Bank of England Will Have No Choice but to Act Like Dracula

 | May 19, 2017 | 9:00 AM EDT
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U.K. Prime Minister Theresa May's Conservative Party looks set to win the June 8 general election, which she triggered to strengthen her power base in parliament ahead of the Brexit negotiations with the European Union. But her party's manifesto, released on Thursday, indicates that the Bank of England most likely will need to rescue the British economy again.

Albert Edwards, the renowned bearish analyst from Societe Generale, wrote in a research note on Thursday that "despite presiding over the biggest economic and financial crisis since the Great Depression, most central banks have shown the humility of Dracula" as "they have turned the global economy into the economic equivalent of a living death."

"Like vampires, they show no remorse nor do they seek redemption; instead, they move swiftly back to that deadly embrace, again and again."

The Bank of England may need to do just that after the election. One thing the U.K. economy had going for it was the ease of doing business. There was little government interference in the business environment compared with other European countries and businesses were relatively free to hire talent from anywhere in the world.

It looks like things will get tougher in the next Conservative government. May's manifesto has maintained a pledge to reduce net migration to the tens of thousands from more than 270,000 currently and promises to double the Immigration Skills Charge -- a tax levied on companies employing non-EU migrant workers -- to £2,000 ($2,590) a year.

Other measures to bring immigration down will be raising the earnings thresholds for people who want to sponsor family members to come to the U.K. and toughening visa requirements for students. Also, "we will expect students to leave the country at the end of their course, unless they meet new, higher requirements that allow them to work in Britain after their studies have concluded," May's manifesto says.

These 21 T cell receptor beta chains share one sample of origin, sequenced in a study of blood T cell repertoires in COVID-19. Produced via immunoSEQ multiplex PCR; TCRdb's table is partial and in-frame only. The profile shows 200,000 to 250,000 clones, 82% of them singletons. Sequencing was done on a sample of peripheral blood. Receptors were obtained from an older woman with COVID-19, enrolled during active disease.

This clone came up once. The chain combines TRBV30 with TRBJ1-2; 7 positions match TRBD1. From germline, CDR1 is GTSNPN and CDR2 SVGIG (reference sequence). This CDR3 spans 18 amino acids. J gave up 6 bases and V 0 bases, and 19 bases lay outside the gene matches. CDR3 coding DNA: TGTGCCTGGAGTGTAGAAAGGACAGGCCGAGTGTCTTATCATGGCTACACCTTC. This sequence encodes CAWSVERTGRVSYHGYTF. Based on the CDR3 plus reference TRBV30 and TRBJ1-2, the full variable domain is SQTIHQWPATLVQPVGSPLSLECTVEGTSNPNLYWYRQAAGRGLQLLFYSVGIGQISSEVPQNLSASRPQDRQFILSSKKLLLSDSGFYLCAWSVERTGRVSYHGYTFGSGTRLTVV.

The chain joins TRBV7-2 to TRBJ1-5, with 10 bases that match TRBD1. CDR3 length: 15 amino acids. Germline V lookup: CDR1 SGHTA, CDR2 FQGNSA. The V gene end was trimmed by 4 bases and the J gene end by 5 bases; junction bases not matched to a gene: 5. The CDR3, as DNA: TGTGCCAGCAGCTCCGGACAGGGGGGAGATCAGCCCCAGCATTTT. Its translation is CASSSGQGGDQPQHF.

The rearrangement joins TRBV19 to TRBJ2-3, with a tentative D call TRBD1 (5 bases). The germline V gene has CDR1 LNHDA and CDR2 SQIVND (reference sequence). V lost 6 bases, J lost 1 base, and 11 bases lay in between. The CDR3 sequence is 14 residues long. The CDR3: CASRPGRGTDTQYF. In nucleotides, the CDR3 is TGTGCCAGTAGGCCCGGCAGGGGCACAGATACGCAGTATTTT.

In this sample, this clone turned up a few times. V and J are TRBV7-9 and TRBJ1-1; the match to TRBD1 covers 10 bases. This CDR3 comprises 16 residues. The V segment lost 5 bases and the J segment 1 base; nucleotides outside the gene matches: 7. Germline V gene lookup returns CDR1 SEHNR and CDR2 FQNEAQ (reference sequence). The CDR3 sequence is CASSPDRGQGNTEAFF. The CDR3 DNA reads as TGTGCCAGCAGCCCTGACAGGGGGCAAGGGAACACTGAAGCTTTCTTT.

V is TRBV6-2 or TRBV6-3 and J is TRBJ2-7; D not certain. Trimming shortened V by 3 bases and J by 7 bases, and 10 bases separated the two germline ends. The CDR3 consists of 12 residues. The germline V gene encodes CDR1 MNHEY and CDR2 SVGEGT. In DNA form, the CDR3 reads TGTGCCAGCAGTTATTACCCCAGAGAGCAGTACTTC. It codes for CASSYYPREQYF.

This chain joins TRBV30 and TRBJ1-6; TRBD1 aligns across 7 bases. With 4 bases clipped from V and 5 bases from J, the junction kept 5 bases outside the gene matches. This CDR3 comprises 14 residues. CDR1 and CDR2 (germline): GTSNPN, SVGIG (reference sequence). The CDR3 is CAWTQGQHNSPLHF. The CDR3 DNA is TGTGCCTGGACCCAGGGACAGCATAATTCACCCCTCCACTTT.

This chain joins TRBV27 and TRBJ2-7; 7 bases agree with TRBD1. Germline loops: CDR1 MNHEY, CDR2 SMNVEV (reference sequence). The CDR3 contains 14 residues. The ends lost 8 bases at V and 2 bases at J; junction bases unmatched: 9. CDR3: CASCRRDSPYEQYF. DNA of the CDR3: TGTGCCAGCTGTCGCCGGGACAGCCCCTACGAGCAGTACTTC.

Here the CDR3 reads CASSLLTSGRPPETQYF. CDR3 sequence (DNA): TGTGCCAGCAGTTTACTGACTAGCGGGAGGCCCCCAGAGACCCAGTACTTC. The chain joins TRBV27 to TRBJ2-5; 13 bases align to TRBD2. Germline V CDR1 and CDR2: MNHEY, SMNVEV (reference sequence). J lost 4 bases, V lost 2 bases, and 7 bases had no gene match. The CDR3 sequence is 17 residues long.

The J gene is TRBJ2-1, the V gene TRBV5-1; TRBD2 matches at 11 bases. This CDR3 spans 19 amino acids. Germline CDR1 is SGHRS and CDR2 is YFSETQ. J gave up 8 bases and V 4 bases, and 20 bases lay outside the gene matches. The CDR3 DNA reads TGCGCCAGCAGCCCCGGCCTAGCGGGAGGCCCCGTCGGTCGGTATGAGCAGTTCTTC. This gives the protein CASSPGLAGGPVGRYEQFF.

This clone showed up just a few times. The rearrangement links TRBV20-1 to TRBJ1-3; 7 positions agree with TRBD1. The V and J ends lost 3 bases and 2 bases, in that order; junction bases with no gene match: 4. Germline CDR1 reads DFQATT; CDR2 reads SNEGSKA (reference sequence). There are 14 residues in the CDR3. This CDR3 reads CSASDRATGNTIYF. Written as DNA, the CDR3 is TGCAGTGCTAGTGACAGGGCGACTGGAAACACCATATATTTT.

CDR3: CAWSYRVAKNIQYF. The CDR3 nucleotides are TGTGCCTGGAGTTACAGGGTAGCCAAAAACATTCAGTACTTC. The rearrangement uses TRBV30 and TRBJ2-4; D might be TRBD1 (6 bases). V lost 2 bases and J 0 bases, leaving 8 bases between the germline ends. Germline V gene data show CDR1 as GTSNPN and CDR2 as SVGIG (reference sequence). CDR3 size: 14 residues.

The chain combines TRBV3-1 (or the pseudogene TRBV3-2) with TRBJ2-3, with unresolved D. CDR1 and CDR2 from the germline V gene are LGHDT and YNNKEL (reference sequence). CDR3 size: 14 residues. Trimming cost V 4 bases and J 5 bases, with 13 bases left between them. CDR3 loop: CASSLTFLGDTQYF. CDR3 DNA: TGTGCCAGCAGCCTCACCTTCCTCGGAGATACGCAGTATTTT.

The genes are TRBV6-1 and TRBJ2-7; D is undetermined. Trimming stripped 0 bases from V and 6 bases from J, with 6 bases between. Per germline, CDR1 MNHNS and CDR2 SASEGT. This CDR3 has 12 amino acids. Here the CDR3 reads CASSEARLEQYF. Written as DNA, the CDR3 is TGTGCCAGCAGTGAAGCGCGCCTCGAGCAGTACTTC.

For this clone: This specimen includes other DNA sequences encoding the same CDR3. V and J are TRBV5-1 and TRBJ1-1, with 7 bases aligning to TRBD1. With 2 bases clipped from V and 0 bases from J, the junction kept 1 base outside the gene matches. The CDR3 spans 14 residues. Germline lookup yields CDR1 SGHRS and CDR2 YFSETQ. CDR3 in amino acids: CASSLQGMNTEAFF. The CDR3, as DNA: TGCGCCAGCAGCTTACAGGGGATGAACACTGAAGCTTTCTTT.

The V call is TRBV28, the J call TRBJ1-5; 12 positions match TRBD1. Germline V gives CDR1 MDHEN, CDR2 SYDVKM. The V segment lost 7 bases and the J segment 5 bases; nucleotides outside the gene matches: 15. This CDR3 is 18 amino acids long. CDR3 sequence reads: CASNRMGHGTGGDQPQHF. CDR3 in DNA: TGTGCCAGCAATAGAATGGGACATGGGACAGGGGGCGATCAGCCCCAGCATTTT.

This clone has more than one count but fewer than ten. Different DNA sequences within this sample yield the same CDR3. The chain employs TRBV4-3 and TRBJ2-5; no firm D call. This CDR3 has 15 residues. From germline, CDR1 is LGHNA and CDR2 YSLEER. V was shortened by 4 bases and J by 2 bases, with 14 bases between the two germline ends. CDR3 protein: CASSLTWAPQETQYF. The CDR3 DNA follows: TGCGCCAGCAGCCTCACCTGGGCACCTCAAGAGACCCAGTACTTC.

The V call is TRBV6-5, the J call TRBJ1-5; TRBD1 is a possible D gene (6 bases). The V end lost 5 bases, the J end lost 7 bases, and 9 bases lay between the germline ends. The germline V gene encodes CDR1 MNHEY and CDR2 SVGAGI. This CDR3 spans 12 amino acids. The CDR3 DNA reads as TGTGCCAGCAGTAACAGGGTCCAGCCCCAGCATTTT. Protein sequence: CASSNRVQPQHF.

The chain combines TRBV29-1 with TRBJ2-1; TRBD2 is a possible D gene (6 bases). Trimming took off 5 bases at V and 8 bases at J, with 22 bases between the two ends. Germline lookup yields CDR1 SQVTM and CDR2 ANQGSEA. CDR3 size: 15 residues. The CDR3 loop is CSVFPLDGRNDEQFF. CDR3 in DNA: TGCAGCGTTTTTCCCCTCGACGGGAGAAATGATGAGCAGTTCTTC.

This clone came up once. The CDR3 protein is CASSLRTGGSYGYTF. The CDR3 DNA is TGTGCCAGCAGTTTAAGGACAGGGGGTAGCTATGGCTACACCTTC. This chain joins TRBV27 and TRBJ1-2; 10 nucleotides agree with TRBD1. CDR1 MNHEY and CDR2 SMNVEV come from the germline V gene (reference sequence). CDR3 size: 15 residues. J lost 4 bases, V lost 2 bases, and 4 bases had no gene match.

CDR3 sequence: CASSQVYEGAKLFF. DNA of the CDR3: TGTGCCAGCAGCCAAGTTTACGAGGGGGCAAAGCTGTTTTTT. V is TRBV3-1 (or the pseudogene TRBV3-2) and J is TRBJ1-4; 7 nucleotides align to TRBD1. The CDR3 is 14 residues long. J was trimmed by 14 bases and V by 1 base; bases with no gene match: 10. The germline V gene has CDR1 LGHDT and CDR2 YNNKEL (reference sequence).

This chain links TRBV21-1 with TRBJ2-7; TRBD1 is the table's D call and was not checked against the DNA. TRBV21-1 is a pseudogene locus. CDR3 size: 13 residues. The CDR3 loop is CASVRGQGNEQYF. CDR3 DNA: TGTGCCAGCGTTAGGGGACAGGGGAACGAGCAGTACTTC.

This approach is likely to weigh on businesses, which already have criticized the Conservatives' stance. The influential British Chamber of Commerce said the proposals will increase regulatory obligations, costs and uncertainty for businesses.

"The Conservatives' proposed approach to immigration, at a time when many firms are already doing everything they can to train up and employ UK workers, will worry companies of every size, sector, region and nation," Adam Marshall, director general of the British Chambers of Commerce, said in a statement.

These worries are backed up by data from jobs search engine Adzuna, which show that some jobs in the U.K. go unfilled for more than three months. More than 20% of jobs in science and quality assurance in the U.K. remain unfilled after 90 days, followed by 9.5% in health care and nursing, the research showed.

London is the worst hit by the talent drought, with 5.5% of positions unfilled after 90 days, followed by eastern England and the north east of England, with 4.9% of vacancies unfilled. These are highly skilled, highly paid positions -- the kind of jobs for which any country is vying to attract talent.

As the U.K. leaves the European Union and cracks down on foreign workers, the talent shortage could become so bad that companies could decide to move their operations to friendlier places. Coupled with uncertainty hitting confidence and rising inflation eroding purchasing power, this talent shortage cannot be good for the economy.

Edwards said that the fact that U.K. inflation increased because of the pound's slump after the Brexit referendum should be celebrated because it means that it drives the U.K. "away from the deflation tipping point." A squeeze on U.K. wages also should be celebrated for the same reason, he said.

This may well be the case for the short term. For the longer term, however, an environment that is increasingly hostile to business does not bode well for economic growth. If a shortage of skills and additional regulatory burdens hurt investment, the Bank of England will have no choice but to do a Dracula again and print some more money. The British pound (GBP) has just strengthened above the psychologically important $1.30 level. If the Conservative manifesto becomes actual policy, the currency won't stay there for long. 



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